Rehabilitation program for the quality of life for individuals on highly active antiretroviral therapy in KwaZulu-Natal, South Africa: a short report

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Abstract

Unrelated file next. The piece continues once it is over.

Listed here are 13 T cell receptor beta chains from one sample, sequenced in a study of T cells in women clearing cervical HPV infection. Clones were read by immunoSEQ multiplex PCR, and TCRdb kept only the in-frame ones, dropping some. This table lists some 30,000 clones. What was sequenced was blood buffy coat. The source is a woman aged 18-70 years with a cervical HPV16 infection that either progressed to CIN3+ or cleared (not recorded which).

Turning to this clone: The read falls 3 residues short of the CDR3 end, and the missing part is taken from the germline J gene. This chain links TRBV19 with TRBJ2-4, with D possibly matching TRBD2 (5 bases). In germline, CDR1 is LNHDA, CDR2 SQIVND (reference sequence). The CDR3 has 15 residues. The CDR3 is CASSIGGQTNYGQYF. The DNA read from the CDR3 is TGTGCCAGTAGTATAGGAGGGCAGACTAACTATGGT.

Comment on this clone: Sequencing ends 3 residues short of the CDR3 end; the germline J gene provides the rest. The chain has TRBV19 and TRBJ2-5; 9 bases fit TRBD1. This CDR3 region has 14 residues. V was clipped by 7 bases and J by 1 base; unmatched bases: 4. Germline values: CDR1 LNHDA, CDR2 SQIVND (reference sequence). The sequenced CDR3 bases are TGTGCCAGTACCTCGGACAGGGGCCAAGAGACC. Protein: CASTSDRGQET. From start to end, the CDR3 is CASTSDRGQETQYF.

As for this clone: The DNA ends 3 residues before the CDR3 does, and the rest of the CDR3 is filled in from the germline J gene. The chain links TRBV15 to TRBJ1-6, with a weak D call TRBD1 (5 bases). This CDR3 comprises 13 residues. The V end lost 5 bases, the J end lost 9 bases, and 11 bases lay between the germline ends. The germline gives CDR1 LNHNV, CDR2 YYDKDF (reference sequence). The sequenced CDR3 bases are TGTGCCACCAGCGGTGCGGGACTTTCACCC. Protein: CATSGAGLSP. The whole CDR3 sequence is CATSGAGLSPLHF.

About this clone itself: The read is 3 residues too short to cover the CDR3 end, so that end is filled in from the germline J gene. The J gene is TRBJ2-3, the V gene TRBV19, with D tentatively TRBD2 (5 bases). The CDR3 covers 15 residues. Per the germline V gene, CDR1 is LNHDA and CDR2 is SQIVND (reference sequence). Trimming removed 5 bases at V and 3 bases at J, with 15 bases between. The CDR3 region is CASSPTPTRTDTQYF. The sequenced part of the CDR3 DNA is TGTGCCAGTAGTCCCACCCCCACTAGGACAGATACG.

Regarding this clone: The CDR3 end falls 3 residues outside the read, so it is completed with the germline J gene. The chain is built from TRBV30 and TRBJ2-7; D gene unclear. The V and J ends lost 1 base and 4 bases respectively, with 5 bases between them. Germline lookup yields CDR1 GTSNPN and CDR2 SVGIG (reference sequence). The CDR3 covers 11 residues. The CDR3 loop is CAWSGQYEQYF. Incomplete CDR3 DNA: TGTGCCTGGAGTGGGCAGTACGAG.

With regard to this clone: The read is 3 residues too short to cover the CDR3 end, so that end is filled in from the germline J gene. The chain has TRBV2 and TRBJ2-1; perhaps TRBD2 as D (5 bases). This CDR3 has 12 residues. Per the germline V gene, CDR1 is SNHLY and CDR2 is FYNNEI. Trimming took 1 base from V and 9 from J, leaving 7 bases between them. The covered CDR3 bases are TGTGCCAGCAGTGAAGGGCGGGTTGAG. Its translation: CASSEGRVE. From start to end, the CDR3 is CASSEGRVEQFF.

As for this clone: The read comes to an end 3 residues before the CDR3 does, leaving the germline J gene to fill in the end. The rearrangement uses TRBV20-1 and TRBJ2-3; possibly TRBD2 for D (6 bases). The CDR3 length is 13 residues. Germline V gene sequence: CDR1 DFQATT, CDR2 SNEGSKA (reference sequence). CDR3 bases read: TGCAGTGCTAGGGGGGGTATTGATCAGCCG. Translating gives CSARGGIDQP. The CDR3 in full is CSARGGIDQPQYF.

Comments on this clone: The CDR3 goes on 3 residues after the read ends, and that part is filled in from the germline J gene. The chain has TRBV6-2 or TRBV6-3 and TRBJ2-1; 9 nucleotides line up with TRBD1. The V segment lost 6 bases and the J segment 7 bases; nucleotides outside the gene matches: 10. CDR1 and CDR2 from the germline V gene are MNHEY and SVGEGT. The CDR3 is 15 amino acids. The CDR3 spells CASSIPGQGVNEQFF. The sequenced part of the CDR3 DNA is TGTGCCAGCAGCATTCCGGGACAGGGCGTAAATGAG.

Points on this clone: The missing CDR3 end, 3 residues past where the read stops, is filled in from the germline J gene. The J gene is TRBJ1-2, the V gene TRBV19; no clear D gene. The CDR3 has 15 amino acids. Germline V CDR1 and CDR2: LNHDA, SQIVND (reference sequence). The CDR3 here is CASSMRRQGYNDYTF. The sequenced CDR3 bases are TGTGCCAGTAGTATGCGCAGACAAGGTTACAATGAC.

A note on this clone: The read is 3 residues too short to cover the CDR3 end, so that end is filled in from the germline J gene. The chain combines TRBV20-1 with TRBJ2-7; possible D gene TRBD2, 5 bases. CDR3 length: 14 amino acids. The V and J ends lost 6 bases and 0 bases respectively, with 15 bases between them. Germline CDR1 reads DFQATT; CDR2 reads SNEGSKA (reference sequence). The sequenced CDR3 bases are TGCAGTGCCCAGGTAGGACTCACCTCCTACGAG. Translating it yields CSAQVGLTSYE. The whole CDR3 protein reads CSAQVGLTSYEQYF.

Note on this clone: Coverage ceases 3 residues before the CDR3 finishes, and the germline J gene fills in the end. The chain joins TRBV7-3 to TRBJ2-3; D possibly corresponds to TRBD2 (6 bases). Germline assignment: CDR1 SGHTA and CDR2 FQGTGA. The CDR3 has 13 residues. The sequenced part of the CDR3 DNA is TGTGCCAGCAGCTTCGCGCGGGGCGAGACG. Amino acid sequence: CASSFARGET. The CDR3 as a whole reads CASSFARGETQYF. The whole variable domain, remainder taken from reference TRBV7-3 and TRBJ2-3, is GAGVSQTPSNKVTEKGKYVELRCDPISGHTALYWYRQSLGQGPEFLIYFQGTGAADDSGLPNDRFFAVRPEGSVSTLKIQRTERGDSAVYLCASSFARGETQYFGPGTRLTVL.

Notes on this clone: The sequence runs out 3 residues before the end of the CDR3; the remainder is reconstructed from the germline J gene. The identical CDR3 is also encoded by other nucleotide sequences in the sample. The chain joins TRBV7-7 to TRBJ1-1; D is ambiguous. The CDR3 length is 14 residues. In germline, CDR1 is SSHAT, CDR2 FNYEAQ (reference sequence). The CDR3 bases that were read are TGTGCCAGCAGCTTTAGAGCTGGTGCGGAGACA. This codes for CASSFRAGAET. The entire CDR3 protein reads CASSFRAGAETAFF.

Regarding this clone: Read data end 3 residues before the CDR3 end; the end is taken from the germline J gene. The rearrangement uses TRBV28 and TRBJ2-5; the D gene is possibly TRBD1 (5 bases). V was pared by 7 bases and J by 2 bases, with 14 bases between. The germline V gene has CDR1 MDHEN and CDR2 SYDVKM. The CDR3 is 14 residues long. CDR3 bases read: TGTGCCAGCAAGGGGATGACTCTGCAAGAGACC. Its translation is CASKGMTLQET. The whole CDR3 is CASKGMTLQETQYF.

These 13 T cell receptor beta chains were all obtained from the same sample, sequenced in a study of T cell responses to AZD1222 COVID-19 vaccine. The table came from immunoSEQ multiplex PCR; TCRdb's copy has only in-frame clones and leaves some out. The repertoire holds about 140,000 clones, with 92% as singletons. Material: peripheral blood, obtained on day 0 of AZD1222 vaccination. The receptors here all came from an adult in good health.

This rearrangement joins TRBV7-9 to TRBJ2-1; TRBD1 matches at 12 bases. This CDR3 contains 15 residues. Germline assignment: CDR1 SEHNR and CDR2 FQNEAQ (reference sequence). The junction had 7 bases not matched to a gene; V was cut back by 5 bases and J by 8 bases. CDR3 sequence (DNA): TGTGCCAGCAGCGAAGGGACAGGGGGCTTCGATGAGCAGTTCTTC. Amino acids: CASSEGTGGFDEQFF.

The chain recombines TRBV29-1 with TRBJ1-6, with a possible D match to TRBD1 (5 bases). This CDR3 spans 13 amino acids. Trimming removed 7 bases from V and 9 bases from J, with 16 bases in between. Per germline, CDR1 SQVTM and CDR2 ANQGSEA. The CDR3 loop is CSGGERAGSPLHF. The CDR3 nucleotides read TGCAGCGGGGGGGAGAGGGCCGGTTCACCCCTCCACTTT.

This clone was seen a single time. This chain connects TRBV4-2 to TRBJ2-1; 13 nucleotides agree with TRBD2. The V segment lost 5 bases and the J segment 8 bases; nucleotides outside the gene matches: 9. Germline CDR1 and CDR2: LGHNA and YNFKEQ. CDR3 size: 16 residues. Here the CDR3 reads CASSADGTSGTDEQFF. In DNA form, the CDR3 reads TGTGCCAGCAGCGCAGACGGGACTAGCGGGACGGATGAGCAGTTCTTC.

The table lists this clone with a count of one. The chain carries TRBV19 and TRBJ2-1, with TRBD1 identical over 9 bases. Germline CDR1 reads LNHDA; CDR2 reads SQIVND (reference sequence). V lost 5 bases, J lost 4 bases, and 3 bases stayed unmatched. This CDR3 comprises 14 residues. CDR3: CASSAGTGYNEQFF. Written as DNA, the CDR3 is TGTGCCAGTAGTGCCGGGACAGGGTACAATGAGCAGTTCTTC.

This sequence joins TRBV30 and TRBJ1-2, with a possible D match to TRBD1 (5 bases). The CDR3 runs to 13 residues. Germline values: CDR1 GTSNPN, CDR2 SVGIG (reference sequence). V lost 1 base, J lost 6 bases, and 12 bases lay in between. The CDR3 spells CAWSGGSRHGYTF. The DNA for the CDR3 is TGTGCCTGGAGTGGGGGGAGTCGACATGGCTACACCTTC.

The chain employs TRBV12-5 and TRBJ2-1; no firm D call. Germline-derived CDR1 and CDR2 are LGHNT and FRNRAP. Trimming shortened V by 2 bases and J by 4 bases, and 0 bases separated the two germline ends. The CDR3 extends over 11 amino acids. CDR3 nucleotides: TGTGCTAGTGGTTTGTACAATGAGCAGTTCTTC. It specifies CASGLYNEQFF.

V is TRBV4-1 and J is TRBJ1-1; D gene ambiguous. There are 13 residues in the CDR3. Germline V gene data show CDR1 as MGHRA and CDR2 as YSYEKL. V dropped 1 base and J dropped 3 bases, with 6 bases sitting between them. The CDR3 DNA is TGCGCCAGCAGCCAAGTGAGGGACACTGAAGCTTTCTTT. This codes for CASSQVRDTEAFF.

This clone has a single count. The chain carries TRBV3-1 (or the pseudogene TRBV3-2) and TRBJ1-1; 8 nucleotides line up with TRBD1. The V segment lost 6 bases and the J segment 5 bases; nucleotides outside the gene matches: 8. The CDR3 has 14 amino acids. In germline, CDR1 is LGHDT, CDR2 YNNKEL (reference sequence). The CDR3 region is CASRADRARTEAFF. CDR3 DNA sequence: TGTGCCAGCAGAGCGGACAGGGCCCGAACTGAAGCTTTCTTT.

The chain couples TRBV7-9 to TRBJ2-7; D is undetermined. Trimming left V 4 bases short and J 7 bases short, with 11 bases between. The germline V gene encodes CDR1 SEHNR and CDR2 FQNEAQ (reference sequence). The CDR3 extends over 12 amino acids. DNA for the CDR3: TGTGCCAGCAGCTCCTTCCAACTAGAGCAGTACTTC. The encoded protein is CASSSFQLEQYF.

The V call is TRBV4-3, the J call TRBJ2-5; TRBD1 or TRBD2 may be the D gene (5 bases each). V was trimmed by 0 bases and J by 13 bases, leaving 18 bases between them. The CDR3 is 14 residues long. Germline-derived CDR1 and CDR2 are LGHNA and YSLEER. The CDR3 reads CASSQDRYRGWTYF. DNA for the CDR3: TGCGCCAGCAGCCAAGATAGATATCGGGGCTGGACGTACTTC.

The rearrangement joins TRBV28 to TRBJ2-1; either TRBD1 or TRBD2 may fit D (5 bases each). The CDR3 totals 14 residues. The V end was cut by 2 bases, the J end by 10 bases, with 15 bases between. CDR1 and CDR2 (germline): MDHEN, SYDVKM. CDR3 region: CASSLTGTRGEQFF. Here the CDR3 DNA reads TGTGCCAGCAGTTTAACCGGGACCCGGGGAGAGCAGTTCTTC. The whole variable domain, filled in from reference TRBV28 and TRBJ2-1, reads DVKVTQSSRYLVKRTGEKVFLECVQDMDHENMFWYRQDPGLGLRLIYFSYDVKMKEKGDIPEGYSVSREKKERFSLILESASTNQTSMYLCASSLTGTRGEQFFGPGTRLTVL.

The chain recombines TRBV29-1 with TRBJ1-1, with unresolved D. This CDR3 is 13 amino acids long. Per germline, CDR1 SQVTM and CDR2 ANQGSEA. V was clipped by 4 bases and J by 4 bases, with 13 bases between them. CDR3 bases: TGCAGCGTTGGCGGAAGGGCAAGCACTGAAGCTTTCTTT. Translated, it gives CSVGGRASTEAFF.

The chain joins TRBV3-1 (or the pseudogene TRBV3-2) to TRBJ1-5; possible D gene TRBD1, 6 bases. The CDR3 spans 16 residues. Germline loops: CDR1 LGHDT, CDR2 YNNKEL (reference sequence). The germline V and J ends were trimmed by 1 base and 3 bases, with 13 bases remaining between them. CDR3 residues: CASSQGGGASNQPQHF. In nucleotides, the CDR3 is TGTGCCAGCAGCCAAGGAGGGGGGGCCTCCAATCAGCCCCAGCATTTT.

Patients on highly active antiretroviral therapy (HAART) spend less time on vigorous activities due to lower aerobic capacity with functional limitations that can be attributed to a detraining effect, resulting in a poor quality of life (QoL). The overall aims of rehabilitation are to restore, to maintain, and to enhance the QoL and this detraining effect could possibly be reversed by a rehabilitation program. This randomized controlled prospective longitudinal descriptive study evaluated the impact of a rehabilitation program of moderate-intensity cycling and treadmill walking exercises with a home program on the QoL for individuals on HAART. Fifty-two participants with baseline QoL values formed the experimental and control groups with a 3-month pretest and posttest using the short-form health survey (SF-36) questionnaire. No adverse effects from exercises were experienced, and 20 (77%) of the experimental and 16 (62%) of the controls completed the program. A significantly higher number of women dropped out (P<0.04), with four (15%) from the experimental group and six (23%) from the control group. There were significant improvements in all QoL domains (P<0.05) for the experimental group compared with the control group, with the physical component summary (P<0.018) and mental component summary (P<0.021) scores being significantly higher after rehabilitation. Sick leave decreased from a mean of 7 days to 3 for the experimental group and 5 for the control group. These results indicate that a rehabilitation program of moderate-intensity exercises with a home program significantly improved the QoL for individuals on HAART. Further research with a comprehensive rehabilitation program and a larger sample is recommended.

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